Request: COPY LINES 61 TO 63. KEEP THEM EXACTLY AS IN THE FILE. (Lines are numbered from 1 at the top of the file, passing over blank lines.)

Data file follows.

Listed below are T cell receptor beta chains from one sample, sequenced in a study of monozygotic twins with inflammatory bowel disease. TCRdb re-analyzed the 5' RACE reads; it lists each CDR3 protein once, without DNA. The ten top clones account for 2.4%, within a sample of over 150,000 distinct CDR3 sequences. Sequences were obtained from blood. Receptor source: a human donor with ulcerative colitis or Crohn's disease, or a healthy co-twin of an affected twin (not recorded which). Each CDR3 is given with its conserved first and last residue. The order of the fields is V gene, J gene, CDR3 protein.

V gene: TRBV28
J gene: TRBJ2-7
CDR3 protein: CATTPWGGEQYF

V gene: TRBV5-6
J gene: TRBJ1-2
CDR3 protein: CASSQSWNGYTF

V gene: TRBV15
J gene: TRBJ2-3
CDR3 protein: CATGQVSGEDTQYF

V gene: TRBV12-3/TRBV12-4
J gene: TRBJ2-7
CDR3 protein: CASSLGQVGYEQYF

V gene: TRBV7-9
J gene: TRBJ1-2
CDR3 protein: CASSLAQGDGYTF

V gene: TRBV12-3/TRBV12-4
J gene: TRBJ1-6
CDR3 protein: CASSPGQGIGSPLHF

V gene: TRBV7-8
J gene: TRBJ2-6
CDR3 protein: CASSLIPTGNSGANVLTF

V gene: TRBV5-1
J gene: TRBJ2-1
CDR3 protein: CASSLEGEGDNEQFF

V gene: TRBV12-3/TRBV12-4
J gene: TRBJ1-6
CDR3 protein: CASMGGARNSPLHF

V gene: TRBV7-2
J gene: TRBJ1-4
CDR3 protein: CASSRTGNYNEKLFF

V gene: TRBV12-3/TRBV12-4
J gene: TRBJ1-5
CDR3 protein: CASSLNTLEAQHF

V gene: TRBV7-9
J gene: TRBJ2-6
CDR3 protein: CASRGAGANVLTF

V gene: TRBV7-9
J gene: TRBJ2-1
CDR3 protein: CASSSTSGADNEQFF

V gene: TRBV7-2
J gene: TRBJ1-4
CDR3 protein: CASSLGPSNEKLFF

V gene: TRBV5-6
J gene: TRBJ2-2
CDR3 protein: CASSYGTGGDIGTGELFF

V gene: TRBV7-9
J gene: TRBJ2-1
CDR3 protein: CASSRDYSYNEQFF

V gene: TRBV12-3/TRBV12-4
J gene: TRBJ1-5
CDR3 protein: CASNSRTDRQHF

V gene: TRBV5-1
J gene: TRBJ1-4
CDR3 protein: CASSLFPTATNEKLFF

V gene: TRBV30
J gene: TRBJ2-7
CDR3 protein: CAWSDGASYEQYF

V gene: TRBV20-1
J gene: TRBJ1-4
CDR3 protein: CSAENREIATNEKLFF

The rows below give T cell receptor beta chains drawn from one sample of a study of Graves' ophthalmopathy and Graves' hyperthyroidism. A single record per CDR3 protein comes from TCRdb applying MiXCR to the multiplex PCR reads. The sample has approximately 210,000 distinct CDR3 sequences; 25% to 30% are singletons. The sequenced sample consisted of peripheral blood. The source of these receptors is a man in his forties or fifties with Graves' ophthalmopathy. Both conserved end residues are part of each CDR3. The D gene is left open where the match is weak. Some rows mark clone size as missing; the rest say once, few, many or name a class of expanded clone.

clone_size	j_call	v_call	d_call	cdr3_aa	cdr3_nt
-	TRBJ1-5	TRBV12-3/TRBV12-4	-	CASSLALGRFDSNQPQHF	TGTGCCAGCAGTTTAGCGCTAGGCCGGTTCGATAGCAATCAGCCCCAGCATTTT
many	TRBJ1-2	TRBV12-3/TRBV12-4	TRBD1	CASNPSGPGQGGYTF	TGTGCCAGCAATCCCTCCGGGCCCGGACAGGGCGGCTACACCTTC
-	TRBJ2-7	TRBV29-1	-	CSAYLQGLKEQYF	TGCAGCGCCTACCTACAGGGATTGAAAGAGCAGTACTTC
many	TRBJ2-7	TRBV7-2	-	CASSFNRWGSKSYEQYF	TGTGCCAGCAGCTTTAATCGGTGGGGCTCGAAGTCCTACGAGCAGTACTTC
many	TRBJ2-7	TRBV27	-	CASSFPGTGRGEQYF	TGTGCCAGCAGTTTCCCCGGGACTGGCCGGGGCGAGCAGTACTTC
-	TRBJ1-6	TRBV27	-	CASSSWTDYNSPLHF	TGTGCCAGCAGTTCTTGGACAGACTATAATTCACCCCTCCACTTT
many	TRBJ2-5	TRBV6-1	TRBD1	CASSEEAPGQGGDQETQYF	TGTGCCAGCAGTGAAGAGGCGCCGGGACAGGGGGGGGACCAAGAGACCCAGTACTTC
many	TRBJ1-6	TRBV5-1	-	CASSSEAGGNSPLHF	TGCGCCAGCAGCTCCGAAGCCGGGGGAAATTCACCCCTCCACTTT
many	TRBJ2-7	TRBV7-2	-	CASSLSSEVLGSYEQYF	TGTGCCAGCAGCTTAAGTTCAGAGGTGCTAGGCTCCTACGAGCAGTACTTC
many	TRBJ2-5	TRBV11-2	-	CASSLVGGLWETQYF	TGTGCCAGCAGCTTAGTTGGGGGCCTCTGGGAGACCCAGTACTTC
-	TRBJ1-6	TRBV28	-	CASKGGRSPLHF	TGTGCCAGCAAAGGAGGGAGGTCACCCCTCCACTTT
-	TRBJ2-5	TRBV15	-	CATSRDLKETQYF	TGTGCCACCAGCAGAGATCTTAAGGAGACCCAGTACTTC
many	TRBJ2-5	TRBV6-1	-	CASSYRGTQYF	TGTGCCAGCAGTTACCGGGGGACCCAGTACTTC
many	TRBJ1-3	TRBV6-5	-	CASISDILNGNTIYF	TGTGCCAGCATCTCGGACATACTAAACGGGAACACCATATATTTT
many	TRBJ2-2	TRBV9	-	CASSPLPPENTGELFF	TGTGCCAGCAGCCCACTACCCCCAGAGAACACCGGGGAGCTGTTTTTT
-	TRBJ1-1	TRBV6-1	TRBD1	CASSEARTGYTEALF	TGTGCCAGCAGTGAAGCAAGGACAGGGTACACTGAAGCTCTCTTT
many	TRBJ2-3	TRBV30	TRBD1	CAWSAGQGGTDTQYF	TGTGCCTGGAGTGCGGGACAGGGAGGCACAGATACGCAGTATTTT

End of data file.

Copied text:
CDR3 protein: CSAENREIATNEKLFF

The rows below give T cell receptor beta chains drawn from one sample of a study of Graves' ophthalmopathy and Graves' hyperthyroidism. A single record per CDR3 protein comes from TCRdb applying MiXCR to the multiplex PCR reads. The sample has approximately 210,000 distinct CDR3 sequences; 25% to 30% are singletons. The sequenced sample consisted of peripheral blood. The source of these receptors is a man in his forties or fifties with Graves' ophthalmopathy. Both conserved end residues are part of each CDR3. The D gene is left open where the match is weak. Some rows mark clone size as missing; the rest say once, few, many or name a class of expanded clone.

clone_size	j_call	v_call	d_call	cdr3_aa	cdr3_nt